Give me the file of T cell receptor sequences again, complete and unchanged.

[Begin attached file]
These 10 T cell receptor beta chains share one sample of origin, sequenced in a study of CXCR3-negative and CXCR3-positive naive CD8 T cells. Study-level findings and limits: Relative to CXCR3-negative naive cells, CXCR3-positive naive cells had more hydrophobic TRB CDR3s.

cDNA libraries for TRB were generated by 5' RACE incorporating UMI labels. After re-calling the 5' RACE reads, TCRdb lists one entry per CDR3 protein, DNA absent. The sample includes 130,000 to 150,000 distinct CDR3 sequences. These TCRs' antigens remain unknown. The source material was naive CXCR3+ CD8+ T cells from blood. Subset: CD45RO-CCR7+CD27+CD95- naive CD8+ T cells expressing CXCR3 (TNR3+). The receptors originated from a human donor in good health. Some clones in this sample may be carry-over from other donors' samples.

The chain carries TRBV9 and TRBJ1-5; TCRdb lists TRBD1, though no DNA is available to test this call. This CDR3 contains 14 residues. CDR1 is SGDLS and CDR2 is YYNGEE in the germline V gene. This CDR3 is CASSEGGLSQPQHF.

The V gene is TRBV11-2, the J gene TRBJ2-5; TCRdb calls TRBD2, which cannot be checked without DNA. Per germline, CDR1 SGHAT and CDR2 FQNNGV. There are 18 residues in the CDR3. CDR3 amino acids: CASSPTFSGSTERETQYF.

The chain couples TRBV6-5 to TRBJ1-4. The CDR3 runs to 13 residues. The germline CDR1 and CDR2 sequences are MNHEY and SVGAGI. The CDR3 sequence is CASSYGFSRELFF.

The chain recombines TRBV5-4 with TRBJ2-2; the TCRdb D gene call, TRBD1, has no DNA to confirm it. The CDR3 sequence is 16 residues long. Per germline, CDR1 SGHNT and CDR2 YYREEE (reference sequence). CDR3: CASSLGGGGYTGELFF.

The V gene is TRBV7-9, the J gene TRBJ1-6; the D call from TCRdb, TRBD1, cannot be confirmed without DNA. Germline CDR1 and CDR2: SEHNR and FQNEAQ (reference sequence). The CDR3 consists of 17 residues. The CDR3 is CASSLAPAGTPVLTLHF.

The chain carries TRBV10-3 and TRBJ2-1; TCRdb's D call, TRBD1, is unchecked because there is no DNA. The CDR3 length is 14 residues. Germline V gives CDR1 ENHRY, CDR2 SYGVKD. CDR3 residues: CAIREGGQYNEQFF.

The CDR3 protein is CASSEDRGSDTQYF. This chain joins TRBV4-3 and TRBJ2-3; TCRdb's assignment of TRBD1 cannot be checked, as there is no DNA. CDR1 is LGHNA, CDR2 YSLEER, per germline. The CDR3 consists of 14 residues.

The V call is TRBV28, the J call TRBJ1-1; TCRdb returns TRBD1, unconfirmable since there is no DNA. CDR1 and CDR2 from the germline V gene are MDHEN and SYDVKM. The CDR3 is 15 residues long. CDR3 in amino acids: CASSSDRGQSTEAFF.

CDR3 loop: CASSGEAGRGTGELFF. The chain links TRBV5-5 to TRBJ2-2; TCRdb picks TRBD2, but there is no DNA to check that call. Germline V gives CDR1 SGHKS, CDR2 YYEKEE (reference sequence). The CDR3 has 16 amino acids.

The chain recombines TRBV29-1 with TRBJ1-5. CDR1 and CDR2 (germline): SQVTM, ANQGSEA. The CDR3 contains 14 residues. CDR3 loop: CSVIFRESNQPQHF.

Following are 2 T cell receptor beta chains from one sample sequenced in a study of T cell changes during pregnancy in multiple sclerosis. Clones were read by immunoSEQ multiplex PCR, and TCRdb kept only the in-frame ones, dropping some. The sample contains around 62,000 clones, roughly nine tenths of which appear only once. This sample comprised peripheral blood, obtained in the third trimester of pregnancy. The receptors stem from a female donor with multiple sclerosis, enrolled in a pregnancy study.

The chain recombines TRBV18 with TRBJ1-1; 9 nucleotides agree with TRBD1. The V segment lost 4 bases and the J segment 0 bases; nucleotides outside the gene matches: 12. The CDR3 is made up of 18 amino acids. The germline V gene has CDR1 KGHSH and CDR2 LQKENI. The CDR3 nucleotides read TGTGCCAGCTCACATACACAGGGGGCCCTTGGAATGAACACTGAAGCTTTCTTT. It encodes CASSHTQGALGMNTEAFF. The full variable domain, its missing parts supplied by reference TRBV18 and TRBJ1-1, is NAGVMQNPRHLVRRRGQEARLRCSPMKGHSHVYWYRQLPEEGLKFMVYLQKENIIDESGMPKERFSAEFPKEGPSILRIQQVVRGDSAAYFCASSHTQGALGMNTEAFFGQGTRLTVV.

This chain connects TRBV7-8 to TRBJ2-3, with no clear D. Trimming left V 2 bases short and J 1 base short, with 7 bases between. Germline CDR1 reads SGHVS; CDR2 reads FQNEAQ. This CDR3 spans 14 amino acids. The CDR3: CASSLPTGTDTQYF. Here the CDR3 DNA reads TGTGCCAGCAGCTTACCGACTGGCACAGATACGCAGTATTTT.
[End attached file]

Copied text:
These 10 T cell receptor beta chains share one sample of origin, sequenced in a study of CXCR3-negative and CXCR3-positive naive CD8 T cells. Study-level findings and limits: Relative to CXCR3-negative naive cells, CXCR3-positive naive cells had more hydrophobic TRB CDR3s.

cDNA libraries for TRB were generated by 5' RACE incorporating UMI labels. After re-calling the 5' RACE reads, TCRdb lists one entry per CDR3 protein, DNA absent. The sample includes 130,000 to 150,000 distinct CDR3 sequences. These TCRs' antigens remain unknown. The source material was naive CXCR3+ CD8+ T cells from blood. Subset: CD45RO-CCR7+CD27+CD95- naive CD8+ T cells expressing CXCR3 (TNR3+). The receptors originated from a human donor in good health. Some clones in this sample may be carry-over from other donors' samples.

The chain carries TRBV9 and TRBJ1-5; TCRdb lists TRBD1, though no DNA is available to test this call. This CDR3 contains 14 residues. CDR1 is SGDLS and CDR2 is YYNGEE in the germline V gene. This CDR3 is CASSEGGLSQPQHF.

The V gene is TRBV11-2, the J gene TRBJ2-5; TCRdb calls TRBD2, which cannot be checked without DNA. Per germline, CDR1 SGHAT and CDR2 FQNNGV. There are 18 residues in the CDR3. CDR3 amino acids: CASSPTFSGSTERETQYF.

The chain couples TRBV6-5 to TRBJ1-4. The CDR3 runs to 13 residues. The germline CDR1 and CDR2 sequences are MNHEY and SVGAGI. The CDR3 sequence is CASSYGFSRELFF.

The chain recombines TRBV5-4 with TRBJ2-2; the TCRdb D gene call, TRBD1, has no DNA to confirm it. The CDR3 sequence is 16 residues long. Per germline, CDR1 SGHNT and CDR2 YYREEE (reference sequence). CDR3: CASSLGGGGYTGELFF.

The V gene is TRBV7-9, the J gene TRBJ1-6; the D call from TCRdb, TRBD1, cannot be confirmed without DNA. Germline CDR1 and CDR2: SEHNR and FQNEAQ (reference sequence). The CDR3 consists of 17 residues. The CDR3 is CASSLAPAGTPVLTLHF.

The chain carries TRBV10-3 and TRBJ2-1; TCRdb's D call, TRBD1, is unchecked because there is no DNA. The CDR3 length is 14 residues. Germline V gives CDR1 ENHRY, CDR2 SYGVKD. CDR3 residues: CAIREGGQYNEQFF.

The CDR3 protein is CASSEDRGSDTQYF. This chain joins TRBV4-3 and TRBJ2-3; TCRdb's assignment of TRBD1 cannot be checked, as there is no DNA. CDR1 is LGHNA, CDR2 YSLEER, per germline. The CDR3 consists of 14 residues.

The V call is TRBV28, the J call TRBJ1-1; TCRdb returns TRBD1, unconfirmable since there is no DNA. CDR1 and CDR2 from the germline V gene are MDHEN and SYDVKM. The CDR3 is 15 residues long. CDR3 in amino acids: CASSSDRGQSTEAFF.

CDR3 loop: CASSGEAGRGTGELFF. The chain links TRBV5-5 to TRBJ2-2; TCRdb picks TRBD2, but there is no DNA to check that call. Germline V gives CDR1 SGHKS, CDR2 YYEKEE (reference sequence). The CDR3 has 16 amino acids.

The chain recombines TRBV29-1 with TRBJ1-5. CDR1 and CDR2 (germline): SQVTM, ANQGSEA. The CDR3 contains 14 residues. CDR3 loop: CSVIFRESNQPQHF.

Following are 2 T cell receptor beta chains from one sample sequenced in a study of T cell changes during pregnancy in multiple sclerosis. Clones were read by immunoSEQ multiplex PCR, and TCRdb kept only the in-frame ones, dropping some. The sample contains around 62,000 clones, roughly nine tenths of which appear only once. This sample comprised peripheral blood, obtained in the third trimester of pregnancy. The receptors stem from a female donor with multiple sclerosis, enrolled in a pregnancy study.

The chain recombines TRBV18 with TRBJ1-1; 9 nucleotides agree with TRBD1. The V segment lost 4 bases and the J segment 0 bases; nucleotides outside the gene matches: 12. The CDR3 is made up of 18 amino acids. The germline V gene has CDR1 KGHSH and CDR2 LQKENI. The CDR3 nucleotides read TGTGCCAGCTCACATACACAGGGGGCCCTTGGAATGAACACTGAAGCTTTCTTT. It encodes CASSHTQGALGMNTEAFF. The full variable domain, its missing parts supplied by reference TRBV18 and TRBJ1-1, is NAGVMQNPRHLVRRRGQEARLRCSPMKGHSHVYWYRQLPEEGLKFMVYLQKENIIDESGMPKERFSAEFPKEGPSILRIQQVVRGDSAAYFCASSHTQGALGMNTEAFFGQGTRLTVV.

This chain connects TRBV7-8 to TRBJ2-3, with no clear D. Trimming left V 2 bases short and J 1 base short, with 7 bases between. Germline CDR1 reads SGHVS; CDR2 reads FQNEAQ. This CDR3 spans 14 amino acids. The CDR3: CASSLPTGTDTQYF. Here the CDR3 DNA reads TGTGCCAGCAGCTTACCGACTGGCACAGATACGCAGTATTTT.